What is budget cycle? It's the different phases of budget planning and implementation through different budgeting periods. A business budget typically progresses in phases that in total produce a complete budget life cycle. Regardless of its focus, the budget cycle begins with planning and ends with a thorough evaluation. Although the terms used to identify the four phases within the cycle may differ between businesses, the objectives of the preparation, approval, execution and auditing phases of budget development and implementation are generally the same.
The four phases are generally known as the preparation, approval, execution and auditing phases of the budget. These terms may differ between businesses.
Every company has an operating budget. Within the company, each department typically also has a budget. In many cases, the budget is split into two or more purpose-specific budgets, like a marketing budget and a budget for entertaining clients. Specific projects also have their own budgets and often, different phases of budget to manage. At every level, businesses use budgets to keep track of their spending and balance their spending with their other expenses to turn profits. Different budgeting periods can call for different budgets, such as specific quarters.
Budget preparation is a time-consuming process that typically takes from three to six months to complete. During this phase, department managers – or the owner – make plans, prioritize spending, crunch numbers and develop a preliminary budget plan. Because most businesses prepare separate budgets for each department or division, and then combine these later, steps in the budget preparation phase may repeat themselves before creating a preliminary budget able to pass through the approval phase.
The length of the approval phase generally depends on the size of a business and its organizational structure. For example, budget approval responsibilities in a small business with a flat organizational structure typically involve only the owner, or the owner and a few key managers. In contrast, mid-size and large businesses characterized by a formal, hierarchical organizational structure typically assign approval responsibilities to boards, committees or authorized senior-level managers. Budget approvals often require much discussion and a consensus vote before the approval phase is complete.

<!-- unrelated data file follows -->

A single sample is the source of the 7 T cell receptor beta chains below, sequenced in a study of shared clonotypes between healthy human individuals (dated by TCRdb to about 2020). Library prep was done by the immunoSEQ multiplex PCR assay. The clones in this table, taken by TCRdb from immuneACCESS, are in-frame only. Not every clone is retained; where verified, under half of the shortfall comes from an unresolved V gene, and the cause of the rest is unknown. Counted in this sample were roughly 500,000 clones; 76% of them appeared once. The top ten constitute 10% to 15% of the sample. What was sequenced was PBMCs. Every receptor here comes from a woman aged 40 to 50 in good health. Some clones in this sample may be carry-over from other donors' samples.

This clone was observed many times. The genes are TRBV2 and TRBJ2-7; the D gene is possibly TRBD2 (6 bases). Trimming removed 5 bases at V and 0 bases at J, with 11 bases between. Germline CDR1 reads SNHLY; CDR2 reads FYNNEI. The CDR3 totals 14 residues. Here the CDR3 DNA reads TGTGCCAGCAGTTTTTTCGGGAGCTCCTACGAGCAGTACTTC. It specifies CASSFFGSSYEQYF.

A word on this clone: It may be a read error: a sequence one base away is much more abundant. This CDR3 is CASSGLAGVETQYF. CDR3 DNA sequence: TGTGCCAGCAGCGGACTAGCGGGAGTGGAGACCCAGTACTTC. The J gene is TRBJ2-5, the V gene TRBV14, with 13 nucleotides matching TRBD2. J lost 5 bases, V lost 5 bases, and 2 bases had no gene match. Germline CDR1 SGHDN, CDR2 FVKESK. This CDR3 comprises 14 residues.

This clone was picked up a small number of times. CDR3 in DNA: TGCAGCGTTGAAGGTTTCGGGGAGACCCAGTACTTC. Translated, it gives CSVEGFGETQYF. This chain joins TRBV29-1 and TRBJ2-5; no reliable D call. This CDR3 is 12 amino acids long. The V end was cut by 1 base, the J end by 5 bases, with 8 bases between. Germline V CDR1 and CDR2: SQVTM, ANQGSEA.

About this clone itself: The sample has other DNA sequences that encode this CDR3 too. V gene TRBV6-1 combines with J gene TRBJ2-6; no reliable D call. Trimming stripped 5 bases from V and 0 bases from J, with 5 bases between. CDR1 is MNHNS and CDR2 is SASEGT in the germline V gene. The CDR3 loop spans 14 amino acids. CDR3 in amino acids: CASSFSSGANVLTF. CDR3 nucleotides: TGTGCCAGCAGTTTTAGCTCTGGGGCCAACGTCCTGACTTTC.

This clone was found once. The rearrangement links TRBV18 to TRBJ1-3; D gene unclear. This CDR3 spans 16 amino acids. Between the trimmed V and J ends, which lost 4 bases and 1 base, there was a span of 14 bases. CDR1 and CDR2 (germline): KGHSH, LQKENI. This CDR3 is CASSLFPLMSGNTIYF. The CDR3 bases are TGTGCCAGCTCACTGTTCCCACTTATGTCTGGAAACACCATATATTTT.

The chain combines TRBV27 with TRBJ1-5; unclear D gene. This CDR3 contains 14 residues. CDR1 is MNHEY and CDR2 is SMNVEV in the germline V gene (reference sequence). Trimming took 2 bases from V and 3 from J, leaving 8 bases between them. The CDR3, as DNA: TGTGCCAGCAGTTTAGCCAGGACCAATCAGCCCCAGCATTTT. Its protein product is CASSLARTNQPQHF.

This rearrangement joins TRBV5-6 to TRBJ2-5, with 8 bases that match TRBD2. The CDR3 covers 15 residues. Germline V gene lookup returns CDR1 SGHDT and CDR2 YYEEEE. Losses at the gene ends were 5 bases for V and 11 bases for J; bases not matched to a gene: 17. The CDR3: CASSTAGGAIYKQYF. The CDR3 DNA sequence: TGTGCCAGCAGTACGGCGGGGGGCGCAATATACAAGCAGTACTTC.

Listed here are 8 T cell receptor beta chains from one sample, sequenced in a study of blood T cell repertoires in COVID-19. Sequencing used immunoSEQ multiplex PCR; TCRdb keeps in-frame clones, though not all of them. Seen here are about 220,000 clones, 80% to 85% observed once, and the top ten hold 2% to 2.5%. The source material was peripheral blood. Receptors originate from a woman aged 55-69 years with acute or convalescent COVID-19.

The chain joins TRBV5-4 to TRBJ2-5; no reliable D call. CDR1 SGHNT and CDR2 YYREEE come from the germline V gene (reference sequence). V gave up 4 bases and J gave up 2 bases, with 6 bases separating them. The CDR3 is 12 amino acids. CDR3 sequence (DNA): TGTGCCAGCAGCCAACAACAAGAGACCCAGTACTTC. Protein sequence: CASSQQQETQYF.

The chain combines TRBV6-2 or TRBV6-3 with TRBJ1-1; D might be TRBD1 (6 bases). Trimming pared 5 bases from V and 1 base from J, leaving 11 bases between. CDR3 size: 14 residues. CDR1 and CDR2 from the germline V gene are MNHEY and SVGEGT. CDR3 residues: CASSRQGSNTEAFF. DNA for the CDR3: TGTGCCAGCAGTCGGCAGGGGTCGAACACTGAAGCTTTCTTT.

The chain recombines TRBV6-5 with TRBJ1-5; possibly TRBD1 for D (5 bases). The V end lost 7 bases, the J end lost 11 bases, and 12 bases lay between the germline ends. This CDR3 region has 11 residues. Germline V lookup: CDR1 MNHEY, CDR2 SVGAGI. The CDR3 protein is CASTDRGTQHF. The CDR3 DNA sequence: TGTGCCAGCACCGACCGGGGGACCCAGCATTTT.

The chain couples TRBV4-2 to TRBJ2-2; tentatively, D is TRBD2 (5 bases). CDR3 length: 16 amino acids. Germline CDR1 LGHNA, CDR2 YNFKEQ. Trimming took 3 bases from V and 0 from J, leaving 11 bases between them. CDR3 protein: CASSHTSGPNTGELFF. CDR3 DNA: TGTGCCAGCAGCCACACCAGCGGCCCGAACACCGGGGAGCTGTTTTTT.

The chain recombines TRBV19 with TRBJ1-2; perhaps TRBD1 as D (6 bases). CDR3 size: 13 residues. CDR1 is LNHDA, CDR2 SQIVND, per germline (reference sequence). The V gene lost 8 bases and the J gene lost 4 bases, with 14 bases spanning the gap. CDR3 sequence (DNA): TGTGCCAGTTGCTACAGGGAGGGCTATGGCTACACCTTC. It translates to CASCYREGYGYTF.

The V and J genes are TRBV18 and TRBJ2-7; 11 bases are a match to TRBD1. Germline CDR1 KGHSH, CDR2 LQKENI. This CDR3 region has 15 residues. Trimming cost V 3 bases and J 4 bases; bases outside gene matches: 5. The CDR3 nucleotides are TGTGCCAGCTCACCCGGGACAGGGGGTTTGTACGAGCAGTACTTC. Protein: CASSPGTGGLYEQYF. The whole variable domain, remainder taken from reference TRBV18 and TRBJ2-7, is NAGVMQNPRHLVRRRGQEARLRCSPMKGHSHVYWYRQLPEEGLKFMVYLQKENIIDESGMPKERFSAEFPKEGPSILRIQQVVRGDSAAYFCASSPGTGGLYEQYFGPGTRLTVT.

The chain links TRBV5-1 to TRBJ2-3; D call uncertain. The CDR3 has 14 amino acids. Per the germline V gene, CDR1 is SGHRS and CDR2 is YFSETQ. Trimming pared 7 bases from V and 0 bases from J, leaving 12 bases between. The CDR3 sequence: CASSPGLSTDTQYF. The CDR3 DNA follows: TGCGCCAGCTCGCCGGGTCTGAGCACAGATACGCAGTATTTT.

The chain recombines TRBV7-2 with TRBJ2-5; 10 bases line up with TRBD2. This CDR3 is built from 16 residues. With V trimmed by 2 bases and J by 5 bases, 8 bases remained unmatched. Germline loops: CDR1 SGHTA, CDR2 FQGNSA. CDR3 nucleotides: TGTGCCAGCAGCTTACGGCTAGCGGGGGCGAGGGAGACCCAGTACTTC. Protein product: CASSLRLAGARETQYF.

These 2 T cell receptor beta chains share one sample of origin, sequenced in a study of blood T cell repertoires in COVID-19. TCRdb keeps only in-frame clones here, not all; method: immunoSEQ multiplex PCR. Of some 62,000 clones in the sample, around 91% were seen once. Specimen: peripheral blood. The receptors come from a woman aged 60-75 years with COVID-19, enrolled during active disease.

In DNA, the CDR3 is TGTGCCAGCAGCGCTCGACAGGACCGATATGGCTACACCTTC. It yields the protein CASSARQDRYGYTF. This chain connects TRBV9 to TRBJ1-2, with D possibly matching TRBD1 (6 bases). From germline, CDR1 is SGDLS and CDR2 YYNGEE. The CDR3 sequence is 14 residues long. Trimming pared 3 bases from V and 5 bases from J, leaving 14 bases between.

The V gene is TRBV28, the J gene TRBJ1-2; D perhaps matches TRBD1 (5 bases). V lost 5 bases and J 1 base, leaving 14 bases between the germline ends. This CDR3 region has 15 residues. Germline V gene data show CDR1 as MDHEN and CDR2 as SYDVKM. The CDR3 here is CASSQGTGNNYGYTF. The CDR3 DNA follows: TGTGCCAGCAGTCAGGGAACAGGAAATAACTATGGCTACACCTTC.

The execution or implementation phase of the budget life cycle most often runs from the beginning to the end of the fiscal or calendar year. Regular, consistent monitoring to make sure departments are following budgetary constraints and to maintain internal control is vital during this phase. If adjustments become necessary during the year, parts of an annual budget may return to the preparation phase and go through the cycle again. If monitoring uncovers discrepancies such as significant cost overruns or spending that doesn’t match budget allocations, an internal audit may take place before the year’s end.
The audit phase – which consists of internal auditing, external auditing or both – typically take place after the fiscal year ends. Thoroughly examining year-end financial reports and statements provides ways to assess compliance with budgetary constraints and determine whether projections used throughout the different budgeting periods were accurate. An evaluation report created by the audit team, which includes recommendations for the coming year, completes both the audit phase and the current year’s budget cycle.